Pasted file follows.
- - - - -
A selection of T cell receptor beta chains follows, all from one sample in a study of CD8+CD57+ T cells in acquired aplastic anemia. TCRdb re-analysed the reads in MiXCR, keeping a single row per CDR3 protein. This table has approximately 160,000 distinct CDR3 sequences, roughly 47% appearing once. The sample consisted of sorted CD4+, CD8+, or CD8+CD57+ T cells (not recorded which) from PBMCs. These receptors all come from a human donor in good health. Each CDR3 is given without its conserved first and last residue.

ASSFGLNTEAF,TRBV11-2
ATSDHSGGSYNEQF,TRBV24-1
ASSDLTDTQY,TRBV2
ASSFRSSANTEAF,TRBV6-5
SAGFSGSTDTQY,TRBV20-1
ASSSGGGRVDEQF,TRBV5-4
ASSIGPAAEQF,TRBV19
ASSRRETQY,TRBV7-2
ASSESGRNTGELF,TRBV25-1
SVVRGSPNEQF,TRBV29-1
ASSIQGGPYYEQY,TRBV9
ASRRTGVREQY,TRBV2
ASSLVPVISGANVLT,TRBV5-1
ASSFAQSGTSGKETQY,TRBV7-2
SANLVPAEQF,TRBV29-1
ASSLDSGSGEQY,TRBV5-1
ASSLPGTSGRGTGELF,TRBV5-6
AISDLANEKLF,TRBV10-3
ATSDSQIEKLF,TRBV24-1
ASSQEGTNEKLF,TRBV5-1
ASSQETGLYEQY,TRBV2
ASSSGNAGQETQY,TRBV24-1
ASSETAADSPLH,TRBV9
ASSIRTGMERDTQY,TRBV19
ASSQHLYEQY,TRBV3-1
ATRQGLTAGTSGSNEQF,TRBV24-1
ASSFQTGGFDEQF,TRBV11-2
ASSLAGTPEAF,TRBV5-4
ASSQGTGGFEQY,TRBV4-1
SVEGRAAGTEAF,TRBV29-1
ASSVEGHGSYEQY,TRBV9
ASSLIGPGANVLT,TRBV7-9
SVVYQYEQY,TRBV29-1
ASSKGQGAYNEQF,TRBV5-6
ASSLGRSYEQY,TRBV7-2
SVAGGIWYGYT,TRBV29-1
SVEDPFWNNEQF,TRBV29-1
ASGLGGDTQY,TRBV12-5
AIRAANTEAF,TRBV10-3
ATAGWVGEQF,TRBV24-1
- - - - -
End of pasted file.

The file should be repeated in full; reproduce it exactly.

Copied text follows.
A selection of T cell receptor beta chains follows, all from one sample in a study of CD8+CD57+ T cells in acquired aplastic anemia. TCRdb re-analysed the reads in MiXCR, keeping a single row per CDR3 protein. This table has approximately 160,000 distinct CDR3 sequences, roughly 47% appearing once. The sample consisted of sorted CD4+, CD8+, or CD8+CD57+ T cells (not recorded which) from PBMCs. These receptors all come from a human donor in good health. Each CDR3 is given without its conserved first and last residue.

ASSFGLNTEAF,TRBV11-2
ATSDHSGGSYNEQF,TRBV24-1
ASSDLTDTQY,TRBV2
ASSFRSSANTEAF,TRBV6-5
SAGFSGSTDTQY,TRBV20-1
ASSSGGGRVDEQF,TRBV5-4
ASSIGPAAEQF,TRBV19
ASSRRETQY,TRBV7-2
ASSESGRNTGELF,TRBV25-1
SVVRGSPNEQF,TRBV29-1
ASSIQGGPYYEQY,TRBV9
ASRRTGVREQY,TRBV2
ASSLVPVISGANVLT,TRBV5-1
ASSFAQSGTSGKETQY,TRBV7-2
SANLVPAEQF,TRBV29-1
ASSLDSGSGEQY,TRBV5-1
ASSLPGTSGRGTGELF,TRBV5-6
AISDLANEKLF,TRBV10-3
ATSDSQIEKLF,TRBV24-1
ASSQEGTNEKLF,TRBV5-1
ASSQETGLYEQY,TRBV2
ASSSGNAGQETQY,TRBV24-1
ASSETAADSPLH,TRBV9
ASSIRTGMERDTQY,TRBV19
ASSQHLYEQY,TRBV3-1
ATRQGLTAGTSGSNEQF,TRBV24-1
ASSFQTGGFDEQF,TRBV11-2
ASSLAGTPEAF,TRBV5-4
ASSQGTGGFEQY,TRBV4-1
SVEGRAAGTEAF,TRBV29-1
ASSVEGHGSYEQY,TRBV9
ASSLIGPGANVLT,TRBV7-9
SVVYQYEQY,TRBV29-1
ASSKGQGAYNEQF,TRBV5-6
ASSLGRSYEQY,TRBV7-2
SVAGGIWYGYT,TRBV29-1
SVEDPFWNNEQF,TRBV29-1
ASGLGGDTQY,TRBV12-5
AIRAANTEAF,TRBV10-3
ATAGWVGEQF,TRBV24-1